Development

JSF program requirements and selection

The JSF program was designed to replace the United States military F-16, A-10, F/A-18 (excluding newer E/F "Super Hornet" variants) and AV-8B tactical fighter and attack aircraft. To keep development, production, and operating costs down, a common design was planned in three variants that share 80 percent of their parts:

  • F-35A, conventional take off and landing (CTOL) variant.
  • F-35B, short-take off and vertical-landing (STOVL) variant.
  • F-35C, carrier-based CATOBAR (CV) variant.
Engineer handling a metallic scale model of jet fighter in wind-tunnel
An F-35 wind tunnel testing model in the Arnold Engineering Development Center's 16-foot transonic wind tunnel

George Standridge, Vice President of Strategy and Business Development for Lockheed Martin Aeronautics, and a naval aviator who flew the F/A-18 Hornet in both the U.S. Navy and the Naval Reserve, predicted in 2006 that the F-35 will be four times more effective than legacy fighters in air-to-air combat, eight times more effective in air-to-ground combat, and three times more effective in reconnaissance and Suppression of Enemy Air Defenses – while having better range and requiring less logistics support and having around the same procurement costs (if development costs are ignored) as legacy fighters.[28] The design goals call for the F-35 to be the premier strike aircraft through 2040 and to be second only to the F-22 Raptor in air supremacy.[29]

The JSF development contract was signed on 16 November 1996, and the contract for System Development and Demonstration (SDD) was awarded on 26 October 2001 to Lockheed Martin, whose X-35 beat the Boeing X-32. Although both aircraft met or exceeded requirements, the X-35 design was considered to have less risk and more growth potential.[30] The designation of the new fighter as "F-35" is out-of-sequence with standard DoD aircraft numbering,[31] by which it should have been "F-24". It came as a surprise even to the company, which had been referring to the aircraft in-house by this expected designation.[32]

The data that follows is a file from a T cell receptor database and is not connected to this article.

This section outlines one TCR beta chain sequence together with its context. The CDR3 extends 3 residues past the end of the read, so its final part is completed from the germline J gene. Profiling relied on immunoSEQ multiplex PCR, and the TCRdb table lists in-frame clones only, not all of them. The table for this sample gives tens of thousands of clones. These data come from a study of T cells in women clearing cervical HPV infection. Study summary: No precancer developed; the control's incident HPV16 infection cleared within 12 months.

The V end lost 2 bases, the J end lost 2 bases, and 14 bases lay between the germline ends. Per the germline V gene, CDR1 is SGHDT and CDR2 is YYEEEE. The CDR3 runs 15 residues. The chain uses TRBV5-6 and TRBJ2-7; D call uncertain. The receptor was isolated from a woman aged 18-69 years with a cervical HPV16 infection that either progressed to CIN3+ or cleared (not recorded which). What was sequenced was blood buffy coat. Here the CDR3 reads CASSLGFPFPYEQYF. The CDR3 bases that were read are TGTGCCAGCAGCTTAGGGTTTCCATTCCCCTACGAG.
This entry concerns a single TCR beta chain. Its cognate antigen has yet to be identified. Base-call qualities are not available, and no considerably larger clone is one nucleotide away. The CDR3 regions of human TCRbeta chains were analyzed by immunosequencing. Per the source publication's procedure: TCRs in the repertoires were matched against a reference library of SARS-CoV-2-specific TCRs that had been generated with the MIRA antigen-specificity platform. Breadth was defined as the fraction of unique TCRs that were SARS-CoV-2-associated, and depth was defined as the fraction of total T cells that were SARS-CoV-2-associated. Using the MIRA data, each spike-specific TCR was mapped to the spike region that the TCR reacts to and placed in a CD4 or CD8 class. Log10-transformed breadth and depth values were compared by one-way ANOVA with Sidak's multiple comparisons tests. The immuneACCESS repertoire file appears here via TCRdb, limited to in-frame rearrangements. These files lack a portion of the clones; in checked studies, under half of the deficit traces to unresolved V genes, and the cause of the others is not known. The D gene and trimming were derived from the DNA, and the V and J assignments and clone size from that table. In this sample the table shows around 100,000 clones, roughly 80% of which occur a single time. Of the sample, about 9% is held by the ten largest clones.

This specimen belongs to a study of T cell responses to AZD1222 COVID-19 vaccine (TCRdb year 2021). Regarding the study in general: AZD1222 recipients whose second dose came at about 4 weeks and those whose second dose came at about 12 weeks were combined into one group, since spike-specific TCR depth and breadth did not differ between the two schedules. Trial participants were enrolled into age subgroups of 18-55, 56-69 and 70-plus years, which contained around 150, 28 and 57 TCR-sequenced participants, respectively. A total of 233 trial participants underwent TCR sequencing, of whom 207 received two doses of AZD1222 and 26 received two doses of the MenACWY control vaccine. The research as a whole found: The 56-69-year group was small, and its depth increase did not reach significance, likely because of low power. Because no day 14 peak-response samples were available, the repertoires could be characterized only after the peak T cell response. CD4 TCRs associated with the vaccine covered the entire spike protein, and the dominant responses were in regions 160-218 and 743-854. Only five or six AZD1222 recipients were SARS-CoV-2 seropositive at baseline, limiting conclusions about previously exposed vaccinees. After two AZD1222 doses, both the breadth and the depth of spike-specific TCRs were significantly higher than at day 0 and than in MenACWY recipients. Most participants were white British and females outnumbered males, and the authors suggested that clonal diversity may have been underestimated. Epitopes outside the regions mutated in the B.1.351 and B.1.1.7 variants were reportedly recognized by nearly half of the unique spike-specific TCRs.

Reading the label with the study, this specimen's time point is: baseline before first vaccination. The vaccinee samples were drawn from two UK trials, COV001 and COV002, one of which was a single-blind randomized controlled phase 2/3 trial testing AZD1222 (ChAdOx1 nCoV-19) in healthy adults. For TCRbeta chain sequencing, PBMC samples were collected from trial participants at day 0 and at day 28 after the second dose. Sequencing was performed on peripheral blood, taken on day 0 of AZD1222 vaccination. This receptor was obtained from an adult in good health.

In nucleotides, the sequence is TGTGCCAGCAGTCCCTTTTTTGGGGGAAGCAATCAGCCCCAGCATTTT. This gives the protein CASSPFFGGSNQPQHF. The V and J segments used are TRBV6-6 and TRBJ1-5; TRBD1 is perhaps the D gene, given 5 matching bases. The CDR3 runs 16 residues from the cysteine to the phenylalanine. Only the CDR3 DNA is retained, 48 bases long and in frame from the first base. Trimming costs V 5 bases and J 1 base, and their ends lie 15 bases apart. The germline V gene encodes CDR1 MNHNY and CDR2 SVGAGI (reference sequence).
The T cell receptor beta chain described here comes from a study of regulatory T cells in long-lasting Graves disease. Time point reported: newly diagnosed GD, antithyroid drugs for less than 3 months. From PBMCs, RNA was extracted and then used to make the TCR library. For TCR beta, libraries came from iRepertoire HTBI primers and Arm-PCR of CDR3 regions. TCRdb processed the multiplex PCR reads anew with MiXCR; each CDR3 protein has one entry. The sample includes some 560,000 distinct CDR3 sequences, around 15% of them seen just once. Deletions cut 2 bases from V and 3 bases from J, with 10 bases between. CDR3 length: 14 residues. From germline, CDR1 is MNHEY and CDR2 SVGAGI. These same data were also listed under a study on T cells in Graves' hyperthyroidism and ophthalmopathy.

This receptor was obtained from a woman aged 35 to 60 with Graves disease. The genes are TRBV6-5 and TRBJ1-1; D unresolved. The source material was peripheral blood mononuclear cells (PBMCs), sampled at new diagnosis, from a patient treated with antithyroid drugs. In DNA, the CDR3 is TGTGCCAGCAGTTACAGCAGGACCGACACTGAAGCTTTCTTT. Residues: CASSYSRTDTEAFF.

The development of the F-35 is unusual for a fighter aircraft in that no two-seat trainer versions have been built for any of the variants; advanced flight simulators mean that no trainer versions were deemed necessary.[33] Instead F-16s have been used as bridge trainers between the T-38 and the F-35. The T-X was intended to be used to train future F-35 pilots, but this might succumb to budget pressures in the USAF.[34]

Design phase

Based on wind tunnel testing, Lockheed Martin slightly enlarged its X-35 design into the F-35. The forward fuselage is 5 inches (130 mm) longer to make room for avionics. Correspondingly, the horizontal stabilators were moved 2 inches (51 mm) rearward to retain balance and control. The top surface of the fuselage was raised by 1 inch (25 mm) along the center line. Also, it was decided to increase the size of the F-35B STOVL variant's weapons bay to be common with the other two variants.[30] Manufacturing of parts for the first F-35 prototype airframe began in November 2003.[35] Because the X-35 did not have weapons bays, their addition in the F-35 would cause design changes which would lead to later weight problems.[36][37]

The F-35B STOVL variant was in danger of missing performance requirements in 2004 because it weighed too much; reportedly, by 2,200 lb (1,000 kg) or 8 percent. In response,